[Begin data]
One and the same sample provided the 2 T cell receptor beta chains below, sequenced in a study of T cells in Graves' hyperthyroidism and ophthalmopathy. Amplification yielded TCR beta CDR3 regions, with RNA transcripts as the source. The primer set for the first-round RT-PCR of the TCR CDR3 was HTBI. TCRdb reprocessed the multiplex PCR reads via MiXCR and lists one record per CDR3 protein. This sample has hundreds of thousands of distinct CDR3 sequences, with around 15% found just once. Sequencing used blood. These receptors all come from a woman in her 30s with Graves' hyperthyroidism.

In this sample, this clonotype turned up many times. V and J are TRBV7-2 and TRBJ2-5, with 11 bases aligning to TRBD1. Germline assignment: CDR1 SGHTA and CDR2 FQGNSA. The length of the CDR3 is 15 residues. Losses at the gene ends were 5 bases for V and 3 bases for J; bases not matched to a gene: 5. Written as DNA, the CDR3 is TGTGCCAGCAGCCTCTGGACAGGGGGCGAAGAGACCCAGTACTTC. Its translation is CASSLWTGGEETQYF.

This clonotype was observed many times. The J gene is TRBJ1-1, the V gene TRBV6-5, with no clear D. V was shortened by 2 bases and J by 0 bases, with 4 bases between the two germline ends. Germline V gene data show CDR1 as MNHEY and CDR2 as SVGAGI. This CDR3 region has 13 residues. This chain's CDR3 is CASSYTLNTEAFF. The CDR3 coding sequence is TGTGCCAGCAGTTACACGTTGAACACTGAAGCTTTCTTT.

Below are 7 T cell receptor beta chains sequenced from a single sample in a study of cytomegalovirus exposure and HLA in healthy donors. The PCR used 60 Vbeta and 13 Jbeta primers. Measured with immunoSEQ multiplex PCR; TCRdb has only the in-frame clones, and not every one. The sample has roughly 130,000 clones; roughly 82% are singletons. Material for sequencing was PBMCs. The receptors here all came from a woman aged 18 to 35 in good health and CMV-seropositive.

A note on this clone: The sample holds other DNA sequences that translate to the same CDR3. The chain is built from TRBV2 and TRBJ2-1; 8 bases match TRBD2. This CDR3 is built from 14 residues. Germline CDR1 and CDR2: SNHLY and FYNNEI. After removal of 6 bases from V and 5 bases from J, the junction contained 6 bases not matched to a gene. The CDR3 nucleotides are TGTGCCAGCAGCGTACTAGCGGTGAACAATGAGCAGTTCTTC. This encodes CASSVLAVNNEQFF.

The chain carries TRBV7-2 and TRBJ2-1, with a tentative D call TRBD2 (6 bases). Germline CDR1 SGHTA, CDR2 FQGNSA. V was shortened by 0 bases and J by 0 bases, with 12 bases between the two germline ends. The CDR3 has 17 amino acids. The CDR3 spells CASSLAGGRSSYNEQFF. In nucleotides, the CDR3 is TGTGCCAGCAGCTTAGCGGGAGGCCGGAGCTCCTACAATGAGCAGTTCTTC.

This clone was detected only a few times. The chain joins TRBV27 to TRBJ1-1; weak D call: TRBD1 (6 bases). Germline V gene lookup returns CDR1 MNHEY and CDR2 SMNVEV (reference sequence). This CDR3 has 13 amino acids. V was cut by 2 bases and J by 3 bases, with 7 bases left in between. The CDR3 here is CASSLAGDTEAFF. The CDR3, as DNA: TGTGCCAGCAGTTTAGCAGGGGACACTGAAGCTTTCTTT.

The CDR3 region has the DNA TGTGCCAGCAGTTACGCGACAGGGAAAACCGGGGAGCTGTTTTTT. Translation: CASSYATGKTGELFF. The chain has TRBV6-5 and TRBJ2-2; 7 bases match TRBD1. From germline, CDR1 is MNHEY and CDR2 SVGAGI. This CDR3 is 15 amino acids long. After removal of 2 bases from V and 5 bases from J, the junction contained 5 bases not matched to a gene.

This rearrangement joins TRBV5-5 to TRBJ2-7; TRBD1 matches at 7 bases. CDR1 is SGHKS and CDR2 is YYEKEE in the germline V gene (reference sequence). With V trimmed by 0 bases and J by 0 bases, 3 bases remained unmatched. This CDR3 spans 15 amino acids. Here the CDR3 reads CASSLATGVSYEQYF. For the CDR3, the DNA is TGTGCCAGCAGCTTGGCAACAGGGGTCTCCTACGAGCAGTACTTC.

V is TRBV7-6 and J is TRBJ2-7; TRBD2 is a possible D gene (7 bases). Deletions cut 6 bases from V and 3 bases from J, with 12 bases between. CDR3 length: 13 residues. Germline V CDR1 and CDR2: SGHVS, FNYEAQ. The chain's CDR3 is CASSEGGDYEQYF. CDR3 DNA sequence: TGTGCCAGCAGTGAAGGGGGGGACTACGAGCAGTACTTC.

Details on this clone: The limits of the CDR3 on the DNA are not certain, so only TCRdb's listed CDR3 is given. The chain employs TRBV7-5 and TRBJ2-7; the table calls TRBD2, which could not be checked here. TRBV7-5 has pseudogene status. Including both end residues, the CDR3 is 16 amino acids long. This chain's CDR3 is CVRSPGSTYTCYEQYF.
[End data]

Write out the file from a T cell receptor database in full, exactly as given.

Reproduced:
One and the same sample provided the 2 T cell receptor beta chains below, sequenced in a study of T cells in Graves' hyperthyroidism and ophthalmopathy. Amplification yielded TCR beta CDR3 regions, with RNA transcripts as the source. The primer set for the first-round RT-PCR of the TCR CDR3 was HTBI. TCRdb reprocessed the multiplex PCR reads via MiXCR and lists one record per CDR3 protein. This sample has hundreds of thousands of distinct CDR3 sequences, with around 15% found just once. Sequencing used blood. These receptors all come from a woman in her 30s with Graves' hyperthyroidism.

In this sample, this clonotype turned up many times. V and J are TRBV7-2 and TRBJ2-5, with 11 bases aligning to TRBD1. Germline assignment: CDR1 SGHTA and CDR2 FQGNSA. The length of the CDR3 is 15 residues. Losses at the gene ends were 5 bases for V and 3 bases for J; bases not matched to a gene: 5. Written as DNA, the CDR3 is TGTGCCAGCAGCCTCTGGACAGGGGGCGAAGAGACCCAGTACTTC. Its translation is CASSLWTGGEETQYF.

This clonotype was observed many times. The J gene is TRBJ1-1, the V gene TRBV6-5, with no clear D. V was shortened by 2 bases and J by 0 bases, with 4 bases between the two germline ends. Germline V gene data show CDR1 as MNHEY and CDR2 as SVGAGI. This CDR3 region has 13 residues. This chain's CDR3 is CASSYTLNTEAFF. The CDR3 coding sequence is TGTGCCAGCAGTTACACGTTGAACACTGAAGCTTTCTTT.

Below are 7 T cell receptor beta chains sequenced from a single sample in a study of cytomegalovirus exposure and HLA in healthy donors. The PCR used 60 Vbeta and 13 Jbeta primers. Measured with immunoSEQ multiplex PCR; TCRdb has only the in-frame clones, and not every one. The sample has roughly 130,000 clones; roughly 82% are singletons. Material for sequencing was PBMCs. The receptors here all came from a woman aged 18 to 35 in good health and CMV-seropositive.

A note on this clone: The sample holds other DNA sequences that translate to the same CDR3. The chain is built from TRBV2 and TRBJ2-1; 8 bases match TRBD2. This CDR3 is built from 14 residues. Germline CDR1 and CDR2: SNHLY and FYNNEI. After removal of 6 bases from V and 5 bases from J, the junction contained 6 bases not matched to a gene. The CDR3 nucleotides are TGTGCCAGCAGCGTACTAGCGGTGAACAATGAGCAGTTCTTC. This encodes CASSVLAVNNEQFF.

The chain carries TRBV7-2 and TRBJ2-1, with a tentative D call TRBD2 (6 bases). Germline CDR1 SGHTA, CDR2 FQGNSA. V was shortened by 0 bases and J by 0 bases, with 12 bases between the two germline ends. The CDR3 has 17 amino acids. The CDR3 spells CASSLAGGRSSYNEQFF. In nucleotides, the CDR3 is TGTGCCAGCAGCTTAGCGGGAGGCCGGAGCTCCTACAATGAGCAGTTCTTC.

This clone was detected only a few times. The chain joins TRBV27 to TRBJ1-1; weak D call: TRBD1 (6 bases). Germline V gene lookup returns CDR1 MNHEY and CDR2 SMNVEV (reference sequence). This CDR3 has 13 amino acids. V was cut by 2 bases and J by 3 bases, with 7 bases left in between. The CDR3 here is CASSLAGDTEAFF. The CDR3, as DNA: TGTGCCAGCAGTTTAGCAGGGGACACTGAAGCTTTCTTT.

The CDR3 region has the DNA TGTGCCAGCAGTTACGCGACAGGGAAAACCGGGGAGCTGTTTTTT. Translation: CASSYATGKTGELFF. The chain has TRBV6-5 and TRBJ2-2; 7 bases match TRBD1. From germline, CDR1 is MNHEY and CDR2 SVGAGI. This CDR3 is 15 amino acids long. After removal of 2 bases from V and 5 bases from J, the junction contained 5 bases not matched to a gene.

This rearrangement joins TRBV5-5 to TRBJ2-7; TRBD1 matches at 7 bases. CDR1 is SGHKS and CDR2 is YYEKEE in the germline V gene (reference sequence). With V trimmed by 0 bases and J by 0 bases, 3 bases remained unmatched. This CDR3 spans 15 amino acids. Here the CDR3 reads CASSLATGVSYEQYF. For the CDR3, the DNA is TGTGCCAGCAGCTTGGCAACAGGGGTCTCCTACGAGCAGTACTTC.

V is TRBV7-6 and J is TRBJ2-7; TRBD2 is a possible D gene (7 bases). Deletions cut 6 bases from V and 3 bases from J, with 12 bases between. CDR3 length: 13 residues. Germline V CDR1 and CDR2: SGHVS, FNYEAQ. The chain's CDR3 is CASSEGGDYEQYF. CDR3 DNA sequence: TGTGCCAGCAGTGAAGGGGGGGACTACGAGCAGTACTTC.

Details on this clone: The limits of the CDR3 on the DNA are not certain, so only TCRdb's listed CDR3 is given. The chain employs TRBV7-5 and TRBJ2-7; the table calls TRBD2, which could not be checked here. TRBV7-5 has pseudogene status. Including both end residues, the CDR3 is 16 amino acids long. This chain's CDR3 is CVRSPGSTYTCYEQYF.